Electronic Format Instructions


      All figures should be submitted in an electronic format. For the review copy, the figures can be inserted into the text document or collected into a pdf file. Each figure should be placed on a separate page and be designed to follow the tables. Each figure should have a caption that gives important information. Figure captions should begin with the text "Figure #." in bold. Figure pages should be numbered sequentially.

    Normal practices involving figure production should be followed (e.g. readability, font sizes, line sizes). Figure captions should not repeat information in the text, but should be sufficiently informative that a reader can understand the figure and its significance from reading just the caption. 

    Inasmuch as figures will ultimately be displayed electronically, special consideration should be paid to additional factors.

Bitmapped images
   Photographs and other pixel-based images should be sized appropriately (see below) with image-processing software. Word processing software, such as Microsoft Word, is not optimized for working with images so that file sizes increase dramatically if the images are edited with the word processor. Do not modify images in word processing or presentation software (Word or PowerPoint).

    Image size. For most bitmapped images, such as photographs, the maximum image width will be 6.5 inches, which is the width available on a printed page with one-inch margins. However, it is also possible to place images on a pages in a "landscape" orientation, rather than a "portrait" orientation, which increases the available width to 9 inches. Authors should consider rollover enlargements if large figures are needed to reduce the number of printed pages for those who do choose to print GMR articles.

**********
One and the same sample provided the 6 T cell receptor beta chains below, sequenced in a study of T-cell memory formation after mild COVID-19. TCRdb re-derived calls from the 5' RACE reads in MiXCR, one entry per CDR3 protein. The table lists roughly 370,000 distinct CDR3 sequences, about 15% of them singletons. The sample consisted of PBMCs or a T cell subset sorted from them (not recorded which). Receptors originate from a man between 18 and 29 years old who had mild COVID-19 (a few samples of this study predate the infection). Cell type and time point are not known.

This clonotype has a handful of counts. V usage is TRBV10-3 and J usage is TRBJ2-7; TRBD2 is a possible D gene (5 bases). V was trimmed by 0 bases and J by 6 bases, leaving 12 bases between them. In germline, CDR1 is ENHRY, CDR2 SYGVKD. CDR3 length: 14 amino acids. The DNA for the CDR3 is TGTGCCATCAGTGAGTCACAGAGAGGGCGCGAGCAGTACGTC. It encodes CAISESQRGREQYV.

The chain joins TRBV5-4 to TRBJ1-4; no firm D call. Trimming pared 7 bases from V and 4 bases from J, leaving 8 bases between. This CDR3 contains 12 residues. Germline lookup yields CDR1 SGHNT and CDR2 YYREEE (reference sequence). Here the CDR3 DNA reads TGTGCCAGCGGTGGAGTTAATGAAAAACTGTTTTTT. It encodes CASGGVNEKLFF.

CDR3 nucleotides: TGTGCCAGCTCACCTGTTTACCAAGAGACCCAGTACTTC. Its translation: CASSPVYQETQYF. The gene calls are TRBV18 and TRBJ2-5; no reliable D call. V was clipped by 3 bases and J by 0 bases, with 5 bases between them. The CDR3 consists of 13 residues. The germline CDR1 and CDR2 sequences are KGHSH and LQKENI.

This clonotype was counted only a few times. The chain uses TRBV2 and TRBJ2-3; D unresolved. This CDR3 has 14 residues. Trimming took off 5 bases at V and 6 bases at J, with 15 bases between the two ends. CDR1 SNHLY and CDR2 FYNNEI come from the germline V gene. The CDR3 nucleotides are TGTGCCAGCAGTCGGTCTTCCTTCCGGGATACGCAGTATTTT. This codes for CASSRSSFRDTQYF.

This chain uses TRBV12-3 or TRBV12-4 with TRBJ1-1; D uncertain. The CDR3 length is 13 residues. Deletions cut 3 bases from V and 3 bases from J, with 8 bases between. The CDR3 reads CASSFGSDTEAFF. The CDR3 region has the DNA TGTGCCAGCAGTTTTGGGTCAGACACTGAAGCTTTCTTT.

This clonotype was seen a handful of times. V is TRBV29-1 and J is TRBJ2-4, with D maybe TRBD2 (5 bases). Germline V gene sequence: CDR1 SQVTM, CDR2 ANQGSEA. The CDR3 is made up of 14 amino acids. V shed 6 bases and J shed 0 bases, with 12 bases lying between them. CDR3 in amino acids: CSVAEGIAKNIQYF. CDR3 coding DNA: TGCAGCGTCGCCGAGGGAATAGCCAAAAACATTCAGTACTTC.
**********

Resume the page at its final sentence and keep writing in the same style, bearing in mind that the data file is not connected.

Image resolution. The resolution of computer monitors is approximately 72 dpi (dots/inch). Pixel images (JPEG, TIFF, GIF) should be created with resolution that provides the optimal clarity of image at the smallest file size in order to speed loading of images on the web browser. In some cases, greater resolution is needed for scientific clarity. Therefore, GMR will publish photos and other bitmap images at 144 dpi as appropriate. This will give higher-quality prints of the images and allows the reader to "zoom in" for a more detailed look at the images on the computer screen.

    File size. Enormous files take a long time to load over the www and a paper with numerous large figure files would be difficult to read. Authors must balance the content of figures against the practicality of load times. Large image files can be published by GMR, but they will normally be included as separate files that do not have to be downloaded to view the pdf text file.

Postscript images
   Postscript images of drawings generally have small file sizes, can be magnified on screen by Adobe Acrobat Reader, and will print very clearly on a high-resolution, postscript printer. Therefore, line drawings of graphs, diagrams, and other object-oriented graphic images, should be converted to postscript, encapsulated postscript (EPS), or pdf files for final submission after a manuscript is accepted for publication. Do not convert line drawings to bitmapped images because their readability and resolution is degraded considerably. Be sure to consult with one of the editors if you have any questions concerning figure file format. 


    Animated gif images and quicktime movies are supported by most browsers and are encouraged. Again, attention should be paid to file sizes to obtain optimal loading times. Examples of movies can be found on the GMR Examples page.

Other Electronic Content

    The editors recognize that there are evolving technologies that may be used to further scientific communication and understanding and welcome manuscript submission that may use these technologies. Please contact Frank Spear or John Brady with any questions regarding the use of electronic content.

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